Most of the boats on the bay, whether fishing boats or tour boats, also run whale-watching tours (December–mid-March). Some boats are equipped with hydrophones for listening to the whales' songs and carry trained marine biologists; others use the usual crew and simply look for signs of cetaceans. The species you're most likely to see are humpback and killer whales (a gray whale occasionally); false killer whales; and bottlenose, spinner, and pantropic spotted dolphins.
Whale-watching is only available December through March. Prime breeding grounds are around the Marietas Islands. The larger boats leave from Marina Vallarta, but you can hire fishermen in villages like Corral del Risco, Anclote, Mismaloya, Boca de Tomatlán, Yelapa, Las Animas, Barra de Navidad, and Tenacatita for less formal, more intimate trips. The larger boats are more likely to have radio equipment useful for communicating with others about the location of whale pods. Some outfitters offer a discount if you sign up online.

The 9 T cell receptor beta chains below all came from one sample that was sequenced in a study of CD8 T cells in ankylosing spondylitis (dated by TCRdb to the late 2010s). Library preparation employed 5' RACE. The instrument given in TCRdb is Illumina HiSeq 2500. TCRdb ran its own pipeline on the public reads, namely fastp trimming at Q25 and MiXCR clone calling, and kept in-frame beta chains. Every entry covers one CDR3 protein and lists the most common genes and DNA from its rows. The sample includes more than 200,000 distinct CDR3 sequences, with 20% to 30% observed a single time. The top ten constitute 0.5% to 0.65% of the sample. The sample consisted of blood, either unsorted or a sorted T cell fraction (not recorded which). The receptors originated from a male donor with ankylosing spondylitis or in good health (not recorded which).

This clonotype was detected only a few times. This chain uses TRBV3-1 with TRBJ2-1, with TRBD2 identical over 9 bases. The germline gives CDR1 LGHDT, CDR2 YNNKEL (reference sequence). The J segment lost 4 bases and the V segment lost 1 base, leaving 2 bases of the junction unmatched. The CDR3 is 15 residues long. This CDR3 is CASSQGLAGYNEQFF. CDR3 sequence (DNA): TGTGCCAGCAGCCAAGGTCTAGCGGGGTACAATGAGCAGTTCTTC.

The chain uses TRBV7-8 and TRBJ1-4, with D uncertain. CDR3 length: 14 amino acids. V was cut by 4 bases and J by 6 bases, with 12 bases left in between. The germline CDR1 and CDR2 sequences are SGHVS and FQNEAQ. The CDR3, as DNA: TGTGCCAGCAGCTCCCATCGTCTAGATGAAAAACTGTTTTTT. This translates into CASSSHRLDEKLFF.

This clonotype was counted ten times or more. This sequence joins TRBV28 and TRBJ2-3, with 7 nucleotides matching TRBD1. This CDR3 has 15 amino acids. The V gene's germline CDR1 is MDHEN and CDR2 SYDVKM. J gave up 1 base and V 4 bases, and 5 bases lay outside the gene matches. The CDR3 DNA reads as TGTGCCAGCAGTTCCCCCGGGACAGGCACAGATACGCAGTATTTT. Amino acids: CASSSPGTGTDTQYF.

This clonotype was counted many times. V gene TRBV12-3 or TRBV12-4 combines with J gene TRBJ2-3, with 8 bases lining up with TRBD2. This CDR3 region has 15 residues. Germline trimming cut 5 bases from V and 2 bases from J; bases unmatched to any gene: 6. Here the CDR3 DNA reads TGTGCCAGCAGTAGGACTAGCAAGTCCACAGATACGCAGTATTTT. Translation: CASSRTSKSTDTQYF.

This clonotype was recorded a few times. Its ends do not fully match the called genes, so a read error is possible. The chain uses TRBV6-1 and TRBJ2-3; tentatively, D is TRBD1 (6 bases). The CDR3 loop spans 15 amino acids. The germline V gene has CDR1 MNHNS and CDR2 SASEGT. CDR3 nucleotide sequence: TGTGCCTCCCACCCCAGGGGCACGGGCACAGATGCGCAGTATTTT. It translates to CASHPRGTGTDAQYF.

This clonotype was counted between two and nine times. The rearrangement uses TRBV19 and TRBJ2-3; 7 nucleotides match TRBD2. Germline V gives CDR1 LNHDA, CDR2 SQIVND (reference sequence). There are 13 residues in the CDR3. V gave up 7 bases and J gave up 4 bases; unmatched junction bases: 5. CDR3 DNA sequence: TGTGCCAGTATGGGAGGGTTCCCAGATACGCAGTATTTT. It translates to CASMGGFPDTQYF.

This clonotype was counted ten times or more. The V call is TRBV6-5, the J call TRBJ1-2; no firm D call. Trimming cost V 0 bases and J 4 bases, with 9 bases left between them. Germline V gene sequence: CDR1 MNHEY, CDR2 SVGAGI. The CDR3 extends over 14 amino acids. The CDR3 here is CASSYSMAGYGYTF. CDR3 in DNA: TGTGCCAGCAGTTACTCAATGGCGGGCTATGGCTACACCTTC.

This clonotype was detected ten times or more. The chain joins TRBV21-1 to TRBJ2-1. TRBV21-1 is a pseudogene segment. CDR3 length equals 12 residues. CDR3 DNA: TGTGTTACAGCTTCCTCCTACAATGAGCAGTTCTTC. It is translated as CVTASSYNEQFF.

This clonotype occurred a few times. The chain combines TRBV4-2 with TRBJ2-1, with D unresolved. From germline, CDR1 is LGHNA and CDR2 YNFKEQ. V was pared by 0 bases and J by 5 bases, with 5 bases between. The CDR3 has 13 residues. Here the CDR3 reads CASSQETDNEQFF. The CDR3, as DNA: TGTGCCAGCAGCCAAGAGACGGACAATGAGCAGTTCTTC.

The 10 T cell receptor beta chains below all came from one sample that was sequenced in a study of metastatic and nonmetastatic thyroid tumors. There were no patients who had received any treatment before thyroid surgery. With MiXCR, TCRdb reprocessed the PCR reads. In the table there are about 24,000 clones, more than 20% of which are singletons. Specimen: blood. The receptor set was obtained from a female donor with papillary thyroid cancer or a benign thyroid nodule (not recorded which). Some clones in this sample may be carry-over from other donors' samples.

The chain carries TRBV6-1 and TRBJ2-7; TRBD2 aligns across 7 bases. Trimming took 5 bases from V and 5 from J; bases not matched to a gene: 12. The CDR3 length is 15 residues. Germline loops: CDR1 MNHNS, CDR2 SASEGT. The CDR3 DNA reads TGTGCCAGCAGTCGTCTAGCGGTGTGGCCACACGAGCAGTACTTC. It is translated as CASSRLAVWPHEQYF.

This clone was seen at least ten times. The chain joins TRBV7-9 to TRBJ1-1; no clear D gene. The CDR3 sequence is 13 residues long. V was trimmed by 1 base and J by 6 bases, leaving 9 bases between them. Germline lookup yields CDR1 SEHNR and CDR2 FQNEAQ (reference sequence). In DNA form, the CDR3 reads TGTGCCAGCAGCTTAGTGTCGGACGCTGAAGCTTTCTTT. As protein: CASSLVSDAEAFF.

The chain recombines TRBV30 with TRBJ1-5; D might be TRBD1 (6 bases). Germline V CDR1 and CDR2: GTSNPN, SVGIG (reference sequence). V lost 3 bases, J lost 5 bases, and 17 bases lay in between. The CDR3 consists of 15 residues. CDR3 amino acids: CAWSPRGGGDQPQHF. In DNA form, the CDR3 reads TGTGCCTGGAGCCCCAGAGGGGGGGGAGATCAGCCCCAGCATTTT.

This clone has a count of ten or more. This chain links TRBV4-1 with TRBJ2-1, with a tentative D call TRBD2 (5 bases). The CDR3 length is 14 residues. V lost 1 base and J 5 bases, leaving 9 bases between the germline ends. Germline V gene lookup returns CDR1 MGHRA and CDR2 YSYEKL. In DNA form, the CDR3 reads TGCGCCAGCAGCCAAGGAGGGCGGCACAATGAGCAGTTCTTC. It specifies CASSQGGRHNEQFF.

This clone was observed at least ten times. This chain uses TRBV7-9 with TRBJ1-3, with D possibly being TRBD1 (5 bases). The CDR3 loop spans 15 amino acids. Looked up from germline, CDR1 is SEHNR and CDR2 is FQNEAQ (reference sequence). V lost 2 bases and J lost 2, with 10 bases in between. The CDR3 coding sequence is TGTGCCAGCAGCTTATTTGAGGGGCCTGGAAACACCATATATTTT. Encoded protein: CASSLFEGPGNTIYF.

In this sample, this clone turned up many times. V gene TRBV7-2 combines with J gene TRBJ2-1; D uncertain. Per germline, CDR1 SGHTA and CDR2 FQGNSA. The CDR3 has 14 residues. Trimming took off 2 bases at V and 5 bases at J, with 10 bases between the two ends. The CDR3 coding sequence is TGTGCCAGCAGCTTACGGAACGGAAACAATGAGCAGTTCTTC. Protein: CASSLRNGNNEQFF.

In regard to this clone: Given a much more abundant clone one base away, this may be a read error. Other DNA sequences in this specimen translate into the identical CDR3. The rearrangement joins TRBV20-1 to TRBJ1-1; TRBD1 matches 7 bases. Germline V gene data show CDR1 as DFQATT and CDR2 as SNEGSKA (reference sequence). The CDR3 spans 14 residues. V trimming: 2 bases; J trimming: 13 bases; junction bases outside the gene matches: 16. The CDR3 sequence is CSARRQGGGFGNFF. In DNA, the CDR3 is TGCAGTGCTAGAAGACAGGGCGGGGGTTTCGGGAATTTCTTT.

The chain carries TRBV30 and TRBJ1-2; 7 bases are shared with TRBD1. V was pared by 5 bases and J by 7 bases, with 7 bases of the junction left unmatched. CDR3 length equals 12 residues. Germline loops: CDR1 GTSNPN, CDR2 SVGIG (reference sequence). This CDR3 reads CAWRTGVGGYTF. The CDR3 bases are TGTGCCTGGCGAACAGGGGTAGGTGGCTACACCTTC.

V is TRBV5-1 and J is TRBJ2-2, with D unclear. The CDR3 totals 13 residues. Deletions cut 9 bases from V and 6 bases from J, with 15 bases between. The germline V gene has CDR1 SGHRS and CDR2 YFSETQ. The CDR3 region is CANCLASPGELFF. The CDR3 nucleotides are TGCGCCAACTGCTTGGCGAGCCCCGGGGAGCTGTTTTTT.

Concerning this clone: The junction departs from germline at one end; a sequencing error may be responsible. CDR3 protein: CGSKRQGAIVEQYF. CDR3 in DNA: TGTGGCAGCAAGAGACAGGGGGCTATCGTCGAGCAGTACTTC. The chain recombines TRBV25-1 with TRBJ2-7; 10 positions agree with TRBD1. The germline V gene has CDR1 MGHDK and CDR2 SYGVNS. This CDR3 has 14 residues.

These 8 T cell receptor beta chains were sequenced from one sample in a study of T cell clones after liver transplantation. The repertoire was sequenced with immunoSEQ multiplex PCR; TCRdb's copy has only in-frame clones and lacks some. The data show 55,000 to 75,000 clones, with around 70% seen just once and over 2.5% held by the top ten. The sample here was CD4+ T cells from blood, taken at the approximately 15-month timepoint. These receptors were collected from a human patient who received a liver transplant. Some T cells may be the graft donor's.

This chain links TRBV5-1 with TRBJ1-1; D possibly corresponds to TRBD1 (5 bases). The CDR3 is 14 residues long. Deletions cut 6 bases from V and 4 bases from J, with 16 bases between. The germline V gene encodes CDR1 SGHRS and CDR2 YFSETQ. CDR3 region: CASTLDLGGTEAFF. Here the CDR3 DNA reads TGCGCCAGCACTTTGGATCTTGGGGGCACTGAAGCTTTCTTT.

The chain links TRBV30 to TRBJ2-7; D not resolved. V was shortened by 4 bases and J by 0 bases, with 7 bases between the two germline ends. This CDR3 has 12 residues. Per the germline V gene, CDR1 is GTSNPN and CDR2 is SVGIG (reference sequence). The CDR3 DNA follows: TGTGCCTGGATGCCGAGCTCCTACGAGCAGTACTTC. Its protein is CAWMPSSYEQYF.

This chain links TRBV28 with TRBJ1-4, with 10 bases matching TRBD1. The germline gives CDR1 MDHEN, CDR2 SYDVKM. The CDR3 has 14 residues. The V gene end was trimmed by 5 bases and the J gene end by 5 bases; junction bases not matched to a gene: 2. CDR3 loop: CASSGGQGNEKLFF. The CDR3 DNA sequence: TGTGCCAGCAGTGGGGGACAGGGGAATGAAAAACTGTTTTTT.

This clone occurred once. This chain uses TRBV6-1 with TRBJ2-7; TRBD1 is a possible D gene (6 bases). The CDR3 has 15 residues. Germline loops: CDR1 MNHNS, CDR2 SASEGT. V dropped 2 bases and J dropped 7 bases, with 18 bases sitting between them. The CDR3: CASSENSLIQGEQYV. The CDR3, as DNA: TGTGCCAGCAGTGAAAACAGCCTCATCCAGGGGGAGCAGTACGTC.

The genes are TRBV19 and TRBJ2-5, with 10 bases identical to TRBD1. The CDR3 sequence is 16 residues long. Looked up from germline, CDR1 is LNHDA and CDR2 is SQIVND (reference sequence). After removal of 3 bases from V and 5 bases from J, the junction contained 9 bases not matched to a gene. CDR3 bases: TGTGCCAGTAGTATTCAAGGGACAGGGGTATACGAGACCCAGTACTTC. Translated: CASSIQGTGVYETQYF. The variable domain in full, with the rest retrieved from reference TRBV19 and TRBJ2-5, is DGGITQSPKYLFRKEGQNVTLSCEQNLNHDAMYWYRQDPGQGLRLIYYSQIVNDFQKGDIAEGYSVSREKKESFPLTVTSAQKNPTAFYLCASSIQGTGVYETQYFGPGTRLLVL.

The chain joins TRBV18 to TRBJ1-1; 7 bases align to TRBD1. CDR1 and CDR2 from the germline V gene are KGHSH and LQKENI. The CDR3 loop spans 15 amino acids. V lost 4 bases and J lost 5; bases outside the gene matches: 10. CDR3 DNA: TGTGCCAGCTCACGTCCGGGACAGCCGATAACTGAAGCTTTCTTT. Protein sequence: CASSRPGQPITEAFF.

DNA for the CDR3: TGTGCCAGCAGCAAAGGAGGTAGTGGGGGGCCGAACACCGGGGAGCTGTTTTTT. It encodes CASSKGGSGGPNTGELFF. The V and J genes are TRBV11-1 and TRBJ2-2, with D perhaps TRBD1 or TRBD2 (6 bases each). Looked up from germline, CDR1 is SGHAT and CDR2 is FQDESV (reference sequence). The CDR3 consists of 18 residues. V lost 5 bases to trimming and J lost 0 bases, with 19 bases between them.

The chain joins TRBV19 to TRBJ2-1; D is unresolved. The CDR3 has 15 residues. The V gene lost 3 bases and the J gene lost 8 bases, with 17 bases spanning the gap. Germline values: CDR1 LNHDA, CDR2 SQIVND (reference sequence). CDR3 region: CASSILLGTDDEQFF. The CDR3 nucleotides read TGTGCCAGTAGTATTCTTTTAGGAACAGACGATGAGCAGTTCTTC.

Ecotours. After a brief lecture about cetacean ecosystems, you'll board a boat equipped with hydrophones at Punta Mita for a three-hour whale-watching tour. Tours are daily in season (mid-December to mid-March) and cost $75. Ignacio L. Vallarta 243, Col. E. Zapata, Puerto Vallarta, Jalisco, 48350. 322/223–3130 or 322/222–6606. www.ecotoursvallarta.com..
Sociedad Cooperativa Corral del Risco. Two hours of whale-watching or snorkeling around the Marietas Islands, for up to 10 people, costs $114. Anyone older than 6 but younger than 60 also pays $2 for a wristband allowing entrance to the Marietas, a national aquatic park. You search until whales are spotted, and then have a half-hour of viewing time before returning to dry land. Av. El Anclote 1, Manz. 17, Punta Mita, Nayarit, 63734. 329/291–6298. www.puntamitacharters.com..